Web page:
The time had come to do the first smoke test of the analyser. I powered up my DMM and checked that the voltage regulators were putting out 8 volts and 5 volts respectively. I obtained 7.94 and 4.93 volts. Phew, all good so far.
Next I checked the signal generator section: I was to expect between 1.10 and 1.25 volts at Test Point 1. No problems there.
The centre pin of IC1 showed 1.534 volts which was just about spot on. And as the oscillator and following amplifiers are dc coupled, this reference voltage has to be correct for everything to work correctly. Now I had a problem: the collector voltage of TR3 was only 0.742 volts.
After much head scratching and tracing through the schematic, I decided to send Jim, the designer, a shout for help. Quick as a flash he responded saying that this is typical of an open circuit switch. So I pulled to offending item from the board and checked it with my DMM. All appeared fine. Jim wasn’t convinced and recommended I make my way to Jaycar to pick up a replacement. This I did, only to find the same result when I checked TR3 once more.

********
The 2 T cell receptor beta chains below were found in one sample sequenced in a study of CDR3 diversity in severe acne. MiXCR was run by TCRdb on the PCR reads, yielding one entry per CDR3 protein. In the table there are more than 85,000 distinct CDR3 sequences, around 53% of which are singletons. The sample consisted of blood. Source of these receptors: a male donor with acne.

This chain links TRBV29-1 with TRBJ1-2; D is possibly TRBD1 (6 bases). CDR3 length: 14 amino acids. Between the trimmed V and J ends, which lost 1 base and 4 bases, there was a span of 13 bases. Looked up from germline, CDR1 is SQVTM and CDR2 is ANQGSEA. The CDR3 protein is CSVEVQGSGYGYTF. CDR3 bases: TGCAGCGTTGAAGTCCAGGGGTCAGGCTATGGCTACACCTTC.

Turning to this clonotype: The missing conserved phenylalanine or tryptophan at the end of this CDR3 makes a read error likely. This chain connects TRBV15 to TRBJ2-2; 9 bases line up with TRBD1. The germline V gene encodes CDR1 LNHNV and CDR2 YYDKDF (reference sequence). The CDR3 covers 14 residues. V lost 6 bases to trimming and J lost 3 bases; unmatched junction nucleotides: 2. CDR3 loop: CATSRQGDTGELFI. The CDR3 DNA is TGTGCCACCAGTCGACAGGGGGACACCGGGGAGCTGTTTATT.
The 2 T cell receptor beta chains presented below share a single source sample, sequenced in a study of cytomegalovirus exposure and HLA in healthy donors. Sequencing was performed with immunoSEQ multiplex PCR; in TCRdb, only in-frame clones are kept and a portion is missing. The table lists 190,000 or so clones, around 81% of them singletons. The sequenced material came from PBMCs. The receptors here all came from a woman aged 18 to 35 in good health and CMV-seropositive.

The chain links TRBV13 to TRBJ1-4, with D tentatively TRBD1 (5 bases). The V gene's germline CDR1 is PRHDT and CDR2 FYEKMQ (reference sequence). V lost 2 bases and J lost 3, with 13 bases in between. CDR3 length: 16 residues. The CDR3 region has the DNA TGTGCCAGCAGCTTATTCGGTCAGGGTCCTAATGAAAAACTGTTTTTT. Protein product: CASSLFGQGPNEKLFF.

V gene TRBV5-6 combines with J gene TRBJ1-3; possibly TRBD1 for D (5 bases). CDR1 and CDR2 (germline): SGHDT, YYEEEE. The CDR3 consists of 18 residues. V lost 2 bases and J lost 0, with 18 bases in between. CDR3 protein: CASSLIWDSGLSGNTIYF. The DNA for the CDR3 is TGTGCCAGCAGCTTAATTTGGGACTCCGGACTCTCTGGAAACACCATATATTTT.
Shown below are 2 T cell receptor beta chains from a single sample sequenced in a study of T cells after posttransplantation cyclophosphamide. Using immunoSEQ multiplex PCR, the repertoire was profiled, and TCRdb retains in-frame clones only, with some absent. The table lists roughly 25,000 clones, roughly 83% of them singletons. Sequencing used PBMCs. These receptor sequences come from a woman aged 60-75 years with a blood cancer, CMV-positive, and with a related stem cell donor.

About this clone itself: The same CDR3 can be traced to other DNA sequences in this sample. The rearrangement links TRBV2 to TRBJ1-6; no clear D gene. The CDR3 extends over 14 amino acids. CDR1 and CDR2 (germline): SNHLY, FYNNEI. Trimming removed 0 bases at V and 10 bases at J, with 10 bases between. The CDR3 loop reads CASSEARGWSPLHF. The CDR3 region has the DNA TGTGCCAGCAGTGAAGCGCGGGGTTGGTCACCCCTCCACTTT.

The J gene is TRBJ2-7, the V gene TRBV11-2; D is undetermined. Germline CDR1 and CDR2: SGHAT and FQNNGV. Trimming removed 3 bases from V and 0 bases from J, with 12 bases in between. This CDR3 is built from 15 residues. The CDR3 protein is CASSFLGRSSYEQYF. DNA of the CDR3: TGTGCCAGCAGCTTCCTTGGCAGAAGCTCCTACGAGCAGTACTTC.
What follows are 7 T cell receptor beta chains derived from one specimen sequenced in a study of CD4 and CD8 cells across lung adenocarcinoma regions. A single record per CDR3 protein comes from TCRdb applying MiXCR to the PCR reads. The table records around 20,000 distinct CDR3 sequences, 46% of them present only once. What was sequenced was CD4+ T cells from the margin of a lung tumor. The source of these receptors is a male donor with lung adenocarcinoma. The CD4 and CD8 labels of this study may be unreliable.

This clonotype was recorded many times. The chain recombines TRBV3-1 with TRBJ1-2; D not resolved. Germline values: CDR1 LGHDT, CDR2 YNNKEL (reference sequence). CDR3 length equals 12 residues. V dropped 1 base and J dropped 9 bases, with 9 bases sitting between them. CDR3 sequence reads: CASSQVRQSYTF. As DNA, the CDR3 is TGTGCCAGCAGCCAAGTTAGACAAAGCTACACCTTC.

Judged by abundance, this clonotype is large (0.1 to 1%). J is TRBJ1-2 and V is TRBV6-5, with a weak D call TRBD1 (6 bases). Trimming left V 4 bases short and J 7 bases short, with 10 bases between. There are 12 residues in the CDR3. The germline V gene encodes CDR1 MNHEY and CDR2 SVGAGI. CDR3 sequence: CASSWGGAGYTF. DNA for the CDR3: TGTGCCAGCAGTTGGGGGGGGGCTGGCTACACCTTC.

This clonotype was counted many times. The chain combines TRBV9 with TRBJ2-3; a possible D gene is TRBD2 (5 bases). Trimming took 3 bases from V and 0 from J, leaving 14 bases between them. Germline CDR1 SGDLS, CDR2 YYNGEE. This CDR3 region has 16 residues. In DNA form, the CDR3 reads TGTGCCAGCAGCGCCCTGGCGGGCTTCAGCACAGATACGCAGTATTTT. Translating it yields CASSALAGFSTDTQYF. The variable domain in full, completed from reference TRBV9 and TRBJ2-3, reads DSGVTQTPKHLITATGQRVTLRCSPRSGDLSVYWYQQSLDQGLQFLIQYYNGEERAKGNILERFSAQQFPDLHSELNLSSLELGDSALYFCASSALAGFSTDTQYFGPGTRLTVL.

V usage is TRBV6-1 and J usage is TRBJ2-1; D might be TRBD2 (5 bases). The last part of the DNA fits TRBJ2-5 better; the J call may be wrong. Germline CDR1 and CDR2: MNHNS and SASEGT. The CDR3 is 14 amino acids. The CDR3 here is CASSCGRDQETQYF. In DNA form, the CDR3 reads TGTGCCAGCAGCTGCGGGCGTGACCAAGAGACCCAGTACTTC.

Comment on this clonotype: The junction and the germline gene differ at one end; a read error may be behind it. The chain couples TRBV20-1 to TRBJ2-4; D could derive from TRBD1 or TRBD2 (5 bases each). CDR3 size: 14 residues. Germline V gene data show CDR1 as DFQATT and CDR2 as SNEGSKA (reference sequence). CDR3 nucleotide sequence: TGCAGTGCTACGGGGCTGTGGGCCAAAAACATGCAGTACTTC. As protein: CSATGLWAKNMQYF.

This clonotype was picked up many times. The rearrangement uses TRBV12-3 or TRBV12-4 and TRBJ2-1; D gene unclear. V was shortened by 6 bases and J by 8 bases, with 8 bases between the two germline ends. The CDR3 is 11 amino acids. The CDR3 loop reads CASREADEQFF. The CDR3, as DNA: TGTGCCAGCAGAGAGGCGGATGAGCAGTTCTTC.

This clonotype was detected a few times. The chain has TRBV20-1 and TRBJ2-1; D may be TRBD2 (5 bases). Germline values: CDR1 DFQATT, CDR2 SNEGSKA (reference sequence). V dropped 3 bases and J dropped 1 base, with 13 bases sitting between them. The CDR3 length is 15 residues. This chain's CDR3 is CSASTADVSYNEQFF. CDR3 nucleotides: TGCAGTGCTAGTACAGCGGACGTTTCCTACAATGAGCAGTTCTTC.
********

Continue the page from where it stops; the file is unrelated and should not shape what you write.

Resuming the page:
I sent Jim some high resolution photos of the PCB for him to run his beady eye over before resorting to packaging up the board and posting it to him for a more detailed analysis. He picked up that one of the solder connections on the variable capacitor looked a bit dodgy. So I sorted out the offending wire and tried again.
Success! I was back in business.
Next, I had to connect a good quality 50 ohm dummy load directly to the N connector of the analyser. Not having one that would connect to an N connector, I borrowed one from Wallace, VK4CBW, and proceeded to adjust the three 20K linear trimpots as described.
All other tests were well within the specified tolerances, so I was happy.
I decided to check the SWR of a 6m dipole that I build last year using theory only for dimensions. And I know the antenna worked reasonably well because I used it in a VHF/UHF Field Day contest and won my category.